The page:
Precepts transcend space and time and are beyond our capacity to understand them. We spend a lifetime, maybe even many lifetimes, and still we are unable to exhaust their wonderful meaning. And yet the mystery is that at the same time they are also a manifestation of ordinary acts of human kindness that light up our lives. That is the wonderful mystery of our tradition.
The sixteen bodhisattva precepts are more than rules to live by. They really are the essence of the practice. Our practice is not about meditation or insight. It is about conduct, how we live. How do we conduct ourselves on a moment-by-moment basis? How do we conduct ourselves in relation to our own precious life and to the lives of those around us?
There is a Zen saying, “Pick up a speck of dust and the whole world comes with it.” And that is how we approach our conduct. Each of our acts, even an act such as brushing our teeth or going to the toilet, has immense dimensions and immense repercussions. So we approach all the moments of our lives with respect and reverence, doing our best.
We ask, “How can we know what to do in the great scope of things? How could we ever know the effects of our actions?” But eventually we do know through our sitting practice, day by day, retreat by retreat. For those of you new to our practice, I am sorry to say it is not a short term arrangement. I wish I could say, “Weekend retreat, no problem. After that, everything will be okay.” It isn’t like that. Life isn’t like that. If there were something like that other than our practice, I would be there before you! I am always ready to find such a thing, but so far I haven’t seen anything. I haven’t seen any way other than effort over time.
When you do make effort over time, you find, little by little, there is a rock solid sense of confidence in our life as Buddha’s life, in Buddha’s life welling up through our life. We do know that good actions lead to good results and bad actions will bring bad results. We have an unshakeable confidence in this, and a commitment to doing good and letting go of bad actions of body, speech, and mind; because we know that they will bring suffering. We know that in this process the precepts are a good guide and inspiration.
The older you get, it is clearer to see how hard it is to know what is good and what is bad. When you are young, you know exactly what is good and bad! But we have a commitment to understand in the present moment what is good and to trust that things will work out at they need to. Sometimes, something that seemed to be good in the short run turns out to be an utter disaster. Sometimes, something that seemed utterly disastrous turns out to be good. (This is especially good to remember when you are thinking about politics.)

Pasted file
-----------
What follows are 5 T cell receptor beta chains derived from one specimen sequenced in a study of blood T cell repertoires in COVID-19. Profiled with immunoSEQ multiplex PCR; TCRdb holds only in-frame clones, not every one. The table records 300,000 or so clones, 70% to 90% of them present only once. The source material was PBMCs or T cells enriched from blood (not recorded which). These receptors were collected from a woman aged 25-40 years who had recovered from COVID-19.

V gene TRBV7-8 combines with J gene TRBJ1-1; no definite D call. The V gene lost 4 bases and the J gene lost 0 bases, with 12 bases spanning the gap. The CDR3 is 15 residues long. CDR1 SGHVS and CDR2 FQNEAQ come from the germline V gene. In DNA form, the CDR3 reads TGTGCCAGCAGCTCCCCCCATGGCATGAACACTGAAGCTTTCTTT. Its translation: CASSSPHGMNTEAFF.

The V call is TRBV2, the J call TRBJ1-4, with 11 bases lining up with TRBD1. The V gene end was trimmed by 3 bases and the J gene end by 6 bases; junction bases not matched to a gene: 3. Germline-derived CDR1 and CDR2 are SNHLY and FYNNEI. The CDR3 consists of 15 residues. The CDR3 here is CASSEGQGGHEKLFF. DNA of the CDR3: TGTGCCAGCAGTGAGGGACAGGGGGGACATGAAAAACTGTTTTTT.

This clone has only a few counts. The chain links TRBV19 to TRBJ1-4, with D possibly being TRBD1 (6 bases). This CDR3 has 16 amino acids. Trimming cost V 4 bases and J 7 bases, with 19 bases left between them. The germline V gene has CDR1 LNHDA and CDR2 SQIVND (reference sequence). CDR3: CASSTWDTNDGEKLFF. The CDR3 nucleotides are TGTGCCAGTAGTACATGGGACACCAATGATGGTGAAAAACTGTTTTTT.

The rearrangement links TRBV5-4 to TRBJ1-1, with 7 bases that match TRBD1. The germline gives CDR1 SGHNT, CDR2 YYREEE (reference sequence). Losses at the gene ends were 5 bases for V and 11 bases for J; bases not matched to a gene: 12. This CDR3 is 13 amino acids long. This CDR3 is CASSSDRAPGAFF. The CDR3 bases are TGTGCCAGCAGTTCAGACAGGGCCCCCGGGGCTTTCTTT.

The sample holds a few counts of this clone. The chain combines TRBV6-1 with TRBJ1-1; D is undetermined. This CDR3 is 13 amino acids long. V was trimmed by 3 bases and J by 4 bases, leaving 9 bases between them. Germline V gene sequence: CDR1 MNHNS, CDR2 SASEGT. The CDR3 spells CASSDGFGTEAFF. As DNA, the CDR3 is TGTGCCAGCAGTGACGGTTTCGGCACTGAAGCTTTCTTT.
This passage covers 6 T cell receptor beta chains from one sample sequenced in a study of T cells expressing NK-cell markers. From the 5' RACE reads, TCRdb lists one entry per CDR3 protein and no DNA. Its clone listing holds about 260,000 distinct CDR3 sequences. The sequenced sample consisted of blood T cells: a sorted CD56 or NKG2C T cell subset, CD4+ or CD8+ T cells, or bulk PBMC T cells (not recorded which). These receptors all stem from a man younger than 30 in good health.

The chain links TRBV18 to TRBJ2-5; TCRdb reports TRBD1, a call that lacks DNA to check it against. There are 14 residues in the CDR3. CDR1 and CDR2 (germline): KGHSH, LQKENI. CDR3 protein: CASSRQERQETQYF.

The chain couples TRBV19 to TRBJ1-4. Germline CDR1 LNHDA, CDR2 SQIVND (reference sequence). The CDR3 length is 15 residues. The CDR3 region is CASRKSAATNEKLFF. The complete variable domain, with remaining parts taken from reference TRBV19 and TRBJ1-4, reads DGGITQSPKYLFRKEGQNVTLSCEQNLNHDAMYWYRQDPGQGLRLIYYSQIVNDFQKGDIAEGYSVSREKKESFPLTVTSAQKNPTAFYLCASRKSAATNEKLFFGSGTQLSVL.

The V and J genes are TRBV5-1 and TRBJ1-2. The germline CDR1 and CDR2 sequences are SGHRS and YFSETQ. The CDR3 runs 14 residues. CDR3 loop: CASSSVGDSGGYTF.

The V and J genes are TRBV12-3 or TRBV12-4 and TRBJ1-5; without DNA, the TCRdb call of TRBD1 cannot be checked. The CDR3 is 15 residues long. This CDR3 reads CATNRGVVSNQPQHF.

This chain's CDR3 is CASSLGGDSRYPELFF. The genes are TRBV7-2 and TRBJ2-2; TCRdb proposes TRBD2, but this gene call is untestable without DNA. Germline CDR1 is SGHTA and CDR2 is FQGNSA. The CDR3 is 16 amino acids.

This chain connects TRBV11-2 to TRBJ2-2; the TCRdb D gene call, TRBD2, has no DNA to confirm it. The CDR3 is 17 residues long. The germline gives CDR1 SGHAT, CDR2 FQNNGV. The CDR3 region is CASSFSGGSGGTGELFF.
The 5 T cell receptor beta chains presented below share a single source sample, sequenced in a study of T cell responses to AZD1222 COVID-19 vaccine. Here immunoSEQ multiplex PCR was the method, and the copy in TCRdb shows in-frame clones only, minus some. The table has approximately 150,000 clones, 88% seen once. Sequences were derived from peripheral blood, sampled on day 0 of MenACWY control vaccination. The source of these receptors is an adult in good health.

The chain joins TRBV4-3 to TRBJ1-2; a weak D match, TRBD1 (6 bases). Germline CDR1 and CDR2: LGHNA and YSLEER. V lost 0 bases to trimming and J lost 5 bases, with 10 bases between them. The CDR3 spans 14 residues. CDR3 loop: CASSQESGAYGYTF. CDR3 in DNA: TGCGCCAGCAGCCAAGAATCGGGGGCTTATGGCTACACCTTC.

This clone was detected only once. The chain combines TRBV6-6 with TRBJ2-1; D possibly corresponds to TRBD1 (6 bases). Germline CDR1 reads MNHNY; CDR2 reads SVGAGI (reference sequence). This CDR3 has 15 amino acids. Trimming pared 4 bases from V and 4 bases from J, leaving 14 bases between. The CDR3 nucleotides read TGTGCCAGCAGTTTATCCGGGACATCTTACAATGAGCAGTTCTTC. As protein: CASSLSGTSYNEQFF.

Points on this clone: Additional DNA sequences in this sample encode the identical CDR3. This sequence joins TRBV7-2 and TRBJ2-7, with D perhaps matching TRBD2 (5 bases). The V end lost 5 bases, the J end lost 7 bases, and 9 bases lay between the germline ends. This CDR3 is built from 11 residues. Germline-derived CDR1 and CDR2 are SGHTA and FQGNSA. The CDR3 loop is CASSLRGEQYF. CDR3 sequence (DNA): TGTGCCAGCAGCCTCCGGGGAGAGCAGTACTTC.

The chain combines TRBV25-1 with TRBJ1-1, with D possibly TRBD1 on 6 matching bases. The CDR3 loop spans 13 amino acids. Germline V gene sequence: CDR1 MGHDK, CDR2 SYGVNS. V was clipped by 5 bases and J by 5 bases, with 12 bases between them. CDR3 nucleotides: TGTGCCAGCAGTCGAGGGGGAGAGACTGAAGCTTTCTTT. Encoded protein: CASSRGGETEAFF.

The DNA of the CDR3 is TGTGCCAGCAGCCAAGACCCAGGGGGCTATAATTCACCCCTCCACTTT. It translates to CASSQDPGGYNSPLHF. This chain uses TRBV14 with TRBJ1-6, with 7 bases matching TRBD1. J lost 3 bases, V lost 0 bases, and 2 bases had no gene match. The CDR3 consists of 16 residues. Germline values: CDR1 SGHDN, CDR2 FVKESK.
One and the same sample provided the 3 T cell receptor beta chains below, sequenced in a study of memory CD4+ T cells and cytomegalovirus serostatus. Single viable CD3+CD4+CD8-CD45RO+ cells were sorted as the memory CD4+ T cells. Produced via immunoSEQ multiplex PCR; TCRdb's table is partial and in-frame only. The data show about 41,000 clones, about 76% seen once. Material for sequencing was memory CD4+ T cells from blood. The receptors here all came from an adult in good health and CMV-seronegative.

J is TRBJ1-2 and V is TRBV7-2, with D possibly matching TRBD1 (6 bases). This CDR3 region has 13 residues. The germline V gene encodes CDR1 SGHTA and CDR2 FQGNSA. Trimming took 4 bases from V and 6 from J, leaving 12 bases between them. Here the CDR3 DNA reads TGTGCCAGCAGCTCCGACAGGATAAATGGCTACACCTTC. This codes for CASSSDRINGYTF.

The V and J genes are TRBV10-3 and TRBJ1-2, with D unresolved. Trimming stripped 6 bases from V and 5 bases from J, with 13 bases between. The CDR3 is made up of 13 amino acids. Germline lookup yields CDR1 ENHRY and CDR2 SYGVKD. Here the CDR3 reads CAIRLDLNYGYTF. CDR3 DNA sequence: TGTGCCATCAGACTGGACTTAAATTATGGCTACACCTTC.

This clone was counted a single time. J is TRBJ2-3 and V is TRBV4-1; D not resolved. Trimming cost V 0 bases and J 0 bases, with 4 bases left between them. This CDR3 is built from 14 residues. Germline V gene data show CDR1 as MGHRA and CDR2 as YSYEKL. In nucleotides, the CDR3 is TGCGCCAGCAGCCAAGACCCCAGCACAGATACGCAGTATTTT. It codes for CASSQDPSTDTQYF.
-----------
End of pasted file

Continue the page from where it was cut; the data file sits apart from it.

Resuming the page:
We know that certainly we will break the precepts. Despite our intentions, we won’t be able to do good all the time. We may break them in small or big ways, but our commitment is to recognize this, and to let go of our sense of righteousness of our conduct, and to try to do better. There is never any need in working with the precepts to feel guilty, worried, uptight, or upset. Each moment we ask what is the best way to conduct ourselves. Because we know how difficult it is to live the life of the bodhisattva precepts, we are tolerant of ourselves and especially tolerant of others. The sixteen bodhisattva precepts are not external rules. They are not something objective or outside of us. They are human words and concepts to describe the shape of Buddha’s mind, which is formless.
So we don’t ever look at someone else and see if they are breaking any precepts. From the standpoint of the sixteen bodhisattva precepts, this is the most outlandish idea. It is unthinkably ridiculous! Sometimes within ourselves we may feel that we are breaking precepts. But there is no condemning others. And there is no condemning oneself. Sometimes it may be necessary to be strict with yourself or maybe even with others, but the strictness is motivated by loving kindness. There isn’t any sense of righteousness. It is like the mother of a little child. The child may run into a busy street thinking how fun it is, but the mother becomes very fierce and strict. She doesn’t say, “Do you mind not going in the street?” She is grabbing the child, pulling the child back almost violently, not because she is angry and condemning the child, but because she understands from her wider view that this is a matter of real danger. We are always like little children doing things in acts of body, speech, and mind that are dangerous and harmful. So we have to be a child and also our own mother to help ourselves and others.
There are three levels of understanding or approaching the sixteen precepts. The first is the literal or everyday understanding of the precept. So, for instance, the first precept, “Don’t kill”, literally means don’t kill anything, not even a bug. This also means in the psychological sense, don’t diminish anyone, don’t take away anyone’s confidence. Be harmless. Have a spirit of nurturing life.